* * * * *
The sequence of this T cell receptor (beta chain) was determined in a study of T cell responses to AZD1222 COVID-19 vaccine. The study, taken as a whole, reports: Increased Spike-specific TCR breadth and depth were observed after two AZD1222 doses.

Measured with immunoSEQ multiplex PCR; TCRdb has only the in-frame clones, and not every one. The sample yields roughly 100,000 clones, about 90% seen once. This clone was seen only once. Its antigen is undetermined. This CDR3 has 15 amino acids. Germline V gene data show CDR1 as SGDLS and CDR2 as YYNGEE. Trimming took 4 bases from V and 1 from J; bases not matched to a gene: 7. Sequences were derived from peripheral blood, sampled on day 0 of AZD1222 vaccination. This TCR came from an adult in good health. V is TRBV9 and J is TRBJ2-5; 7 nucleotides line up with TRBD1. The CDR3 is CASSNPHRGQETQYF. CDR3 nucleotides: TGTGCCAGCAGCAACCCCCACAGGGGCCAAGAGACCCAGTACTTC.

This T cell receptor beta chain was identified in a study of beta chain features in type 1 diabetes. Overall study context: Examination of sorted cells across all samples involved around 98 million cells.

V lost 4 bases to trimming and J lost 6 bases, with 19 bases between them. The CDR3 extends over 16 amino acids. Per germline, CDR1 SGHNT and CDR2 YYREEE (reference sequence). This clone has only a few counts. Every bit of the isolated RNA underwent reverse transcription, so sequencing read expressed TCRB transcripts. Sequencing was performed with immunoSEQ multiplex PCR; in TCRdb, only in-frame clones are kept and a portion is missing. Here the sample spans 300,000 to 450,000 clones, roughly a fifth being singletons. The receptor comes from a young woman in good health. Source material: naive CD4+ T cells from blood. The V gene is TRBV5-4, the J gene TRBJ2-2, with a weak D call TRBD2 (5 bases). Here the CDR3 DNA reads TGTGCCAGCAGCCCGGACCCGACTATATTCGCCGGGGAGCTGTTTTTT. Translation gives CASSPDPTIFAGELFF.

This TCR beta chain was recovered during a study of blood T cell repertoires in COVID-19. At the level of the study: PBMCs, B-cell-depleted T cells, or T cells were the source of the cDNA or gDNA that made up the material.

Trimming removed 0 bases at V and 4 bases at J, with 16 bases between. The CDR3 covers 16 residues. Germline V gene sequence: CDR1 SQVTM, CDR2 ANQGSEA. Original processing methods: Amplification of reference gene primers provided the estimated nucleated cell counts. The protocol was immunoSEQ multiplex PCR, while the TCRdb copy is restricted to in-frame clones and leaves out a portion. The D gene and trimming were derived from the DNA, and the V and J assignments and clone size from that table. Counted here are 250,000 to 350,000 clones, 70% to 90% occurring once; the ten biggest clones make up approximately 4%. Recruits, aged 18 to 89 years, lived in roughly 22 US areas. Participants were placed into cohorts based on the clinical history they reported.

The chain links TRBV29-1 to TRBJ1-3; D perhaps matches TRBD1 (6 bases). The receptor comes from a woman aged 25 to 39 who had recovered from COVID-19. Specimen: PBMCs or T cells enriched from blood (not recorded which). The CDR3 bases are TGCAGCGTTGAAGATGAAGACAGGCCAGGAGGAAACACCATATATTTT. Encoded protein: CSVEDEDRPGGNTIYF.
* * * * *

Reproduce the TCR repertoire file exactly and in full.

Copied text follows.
The sequence of this T cell receptor (beta chain) was determined in a study of T cell responses to AZD1222 COVID-19 vaccine. The study, taken as a whole, reports: Increased Spike-specific TCR breadth and depth were observed after two AZD1222 doses.

Measured with immunoSEQ multiplex PCR; TCRdb has only the in-frame clones, and not every one. The sample yields roughly 100,000 clones, about 90% seen once. This clone was seen only once. Its antigen is undetermined. This CDR3 has 15 amino acids. Germline V gene data show CDR1 as SGDLS and CDR2 as YYNGEE. Trimming took 4 bases from V and 1 from J; bases not matched to a gene: 7. Sequences were derived from peripheral blood, sampled on day 0 of AZD1222 vaccination. This TCR came from an adult in good health. V is TRBV9 and J is TRBJ2-5; 7 nucleotides line up with TRBD1. The CDR3 is CASSNPHRGQETQYF. CDR3 nucleotides: TGTGCCAGCAGCAACCCCCACAGGGGCCAAGAGACCCAGTACTTC.

This T cell receptor beta chain was identified in a study of beta chain features in type 1 diabetes. Overall study context: Examination of sorted cells across all samples involved around 98 million cells.

V lost 4 bases to trimming and J lost 6 bases, with 19 bases between them. The CDR3 extends over 16 amino acids. Per germline, CDR1 SGHNT and CDR2 YYREEE (reference sequence). This clone has only a few counts. Every bit of the isolated RNA underwent reverse transcription, so sequencing read expressed TCRB transcripts. Sequencing was performed with immunoSEQ multiplex PCR; in TCRdb, only in-frame clones are kept and a portion is missing. Here the sample spans 300,000 to 450,000 clones, roughly a fifth being singletons. The receptor comes from a young woman in good health. Source material: naive CD4+ T cells from blood. The V gene is TRBV5-4, the J gene TRBJ2-2, with a weak D call TRBD2 (5 bases). Here the CDR3 DNA reads TGTGCCAGCAGCCCGGACCCGACTATATTCGCCGGGGAGCTGTTTTTT. Translation gives CASSPDPTIFAGELFF.

This TCR beta chain was recovered during a study of blood T cell repertoires in COVID-19. At the level of the study: PBMCs, B-cell-depleted T cells, or T cells were the source of the cDNA or gDNA that made up the material.

Trimming removed 0 bases at V and 4 bases at J, with 16 bases between. The CDR3 covers 16 residues. Germline V gene sequence: CDR1 SQVTM, CDR2 ANQGSEA. Original processing methods: Amplification of reference gene primers provided the estimated nucleated cell counts. The protocol was immunoSEQ multiplex PCR, while the TCRdb copy is restricted to in-frame clones and leaves out a portion. The D gene and trimming were derived from the DNA, and the V and J assignments and clone size from that table. Counted here are 250,000 to 350,000 clones, 70% to 90% occurring once; the ten biggest clones make up approximately 4%. Recruits, aged 18 to 89 years, lived in roughly 22 US areas. Participants were placed into cohorts based on the clinical history they reported.

The chain links TRBV29-1 to TRBJ1-3; D perhaps matches TRBD1 (6 bases). The receptor comes from a woman aged 25 to 39 who had recovered from COVID-19. Specimen: PBMCs or T cells enriched from blood (not recorded which). The CDR3 bases are TGCAGCGTTGAAGATGAAGACAGGCCAGGAGGAAACACCATATATTTT. Encoded protein: CSVEDEDRPGGNTIYF.